These are two actual news stories reported one right after the other, given nearly equal emphasis in CNN.
The first, lead story given the greatest emphasis is that polar bears’ testicles may be shrinking, somehow in response to global warming. Presumably Gore has been wandering around the North Pole with a ruler and a bag of bear treats, documenting this alarming phenomenon. I’m not sure why it’s alarming to anybody other than polar bears.
The newshounds on CNN thought it was a big deal and I’m willing to take their word for it.
The second story, deemed less scary, was that this year’s crop of kids taking the SAT’s achieved the worst scores in THIRTY-ONE YEARS. Nothing more was said about it.
Just mentioned as a fact of life. And I’ll bet you the biggest whale steak in the Arctic that more is being done to work on the global warming and testicle shrinking crises than is being done about the stupid-and-lazy epidemic.
Which brings me to my points. Yes, wise guy, I have points here.
First, we are pretty darned indiscriminate about what we let scare us, what we pay attention to, what we invest political capital in. Seems to me we ought to convene a special session of Congress to pass laws requiring military enlistment by any kid turning in SAT scores lower than a polar bear’s. And, in general, we ought to all start setting sane priorities, ourselves; as a society, holding govern-ment, educational institutions, and our own sons and daughters accountable.
My bigger point is: be very careful not to fall into this “everything is of equal importance” thinking and reactions in your own business. This is a big part of my advice on time management:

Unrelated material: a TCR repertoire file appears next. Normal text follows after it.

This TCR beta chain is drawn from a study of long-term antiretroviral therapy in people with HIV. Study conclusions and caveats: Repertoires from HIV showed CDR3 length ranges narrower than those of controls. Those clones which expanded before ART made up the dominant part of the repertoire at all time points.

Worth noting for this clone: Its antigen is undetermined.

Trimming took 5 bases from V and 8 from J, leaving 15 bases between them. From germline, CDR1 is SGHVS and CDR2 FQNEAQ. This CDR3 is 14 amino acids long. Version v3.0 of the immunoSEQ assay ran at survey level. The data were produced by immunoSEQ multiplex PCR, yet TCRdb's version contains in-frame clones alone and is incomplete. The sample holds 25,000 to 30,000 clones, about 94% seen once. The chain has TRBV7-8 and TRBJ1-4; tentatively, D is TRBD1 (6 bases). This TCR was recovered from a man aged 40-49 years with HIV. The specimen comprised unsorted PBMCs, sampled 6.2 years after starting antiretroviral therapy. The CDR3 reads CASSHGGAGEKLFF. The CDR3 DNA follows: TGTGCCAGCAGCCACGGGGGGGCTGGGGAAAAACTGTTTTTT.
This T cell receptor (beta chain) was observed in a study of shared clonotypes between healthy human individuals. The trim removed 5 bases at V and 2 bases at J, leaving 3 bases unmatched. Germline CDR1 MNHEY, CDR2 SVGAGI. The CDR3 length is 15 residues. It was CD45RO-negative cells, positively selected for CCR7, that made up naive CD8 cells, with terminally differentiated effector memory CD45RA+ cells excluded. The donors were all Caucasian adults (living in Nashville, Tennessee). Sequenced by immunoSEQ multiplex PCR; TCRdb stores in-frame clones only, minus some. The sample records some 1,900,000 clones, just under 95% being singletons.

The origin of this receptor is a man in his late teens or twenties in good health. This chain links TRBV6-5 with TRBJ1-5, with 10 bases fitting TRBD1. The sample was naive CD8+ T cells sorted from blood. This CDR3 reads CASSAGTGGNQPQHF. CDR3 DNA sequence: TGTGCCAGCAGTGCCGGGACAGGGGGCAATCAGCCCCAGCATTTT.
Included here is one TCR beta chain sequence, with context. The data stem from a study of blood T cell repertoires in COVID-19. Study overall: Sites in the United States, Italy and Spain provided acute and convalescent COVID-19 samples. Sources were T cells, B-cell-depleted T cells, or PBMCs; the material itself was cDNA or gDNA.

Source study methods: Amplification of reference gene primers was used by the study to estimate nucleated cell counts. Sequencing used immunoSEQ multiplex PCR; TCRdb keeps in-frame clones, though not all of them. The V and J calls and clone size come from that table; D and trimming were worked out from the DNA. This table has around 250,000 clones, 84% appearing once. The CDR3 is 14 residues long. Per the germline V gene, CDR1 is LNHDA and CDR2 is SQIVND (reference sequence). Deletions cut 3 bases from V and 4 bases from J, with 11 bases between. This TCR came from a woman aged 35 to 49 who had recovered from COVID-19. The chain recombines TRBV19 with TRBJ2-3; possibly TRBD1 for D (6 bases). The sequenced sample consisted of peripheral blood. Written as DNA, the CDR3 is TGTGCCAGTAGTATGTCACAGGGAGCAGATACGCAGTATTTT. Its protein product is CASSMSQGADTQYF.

“You have to set and stick to an agenda of priorities, not react to whatever pokes its head through your door next.”
You must determine the relative importance, significance, value and urgency of the big crowd of people and things outside your door, assign them numbers, and make them get into an orderly line.
By the way, a Delta pilot making a wrong turn, blithely going down the wrong, too-short runway, crashing a plane and killing 147 people scares me more than Osama Bin Laden. Our own FEMA scares me more than Hezbollah. The ever-growing, ever-more-popular “eat the rich” ideas of liberals scares me more than the H1N1 virus.
But let’s get back to business.
Every business is full of ghosts, ogres and demons. The ghosts have names like “We’ve Always Done It this Way”…. “We Can’t Do That Because We’ve Never Done That And That’s Not The Way It’s Done”.
The ghosts are in active conspiracy to make the future the past.
The ogres are the unwilling, the uncooperative, the incompetent, the uninformed and ignorant who sabotage change and progress at every opportunity.
The demons are our own fears, doubts, insecurities and anxieties, our worries about what others will think of us if we do ‘x’, our hostage-like separation anxiety over firing the employee or client who so obviously needs to exit, our timidity in positioning or pricing, our fearful preference for what we have even if it is not working well or making us happy or prosperous vs. a different path with uncertain outcome.
Most millionaires that I know and work with are fearless even to a fault, most ordinary businesspeople are fearful to fault.
It reminds of General Schwarzkopf’s insistence that making a bad decision and plowing ahead implementing it is better than making no decision at all, because it is usually easier to change course than to get started.
He said “usually”; he didn’t say “always.” And hardly anything is “always” true. Which connects to a particular aspect of most millionaire fearlessness: we are quite willing to take a lot of lumps, to suffer losses and embarrassment and occasional public flogging in order to get
what we want, and quick to rebound from our mis-steps.
Egg on our faces just doesn’t scare us.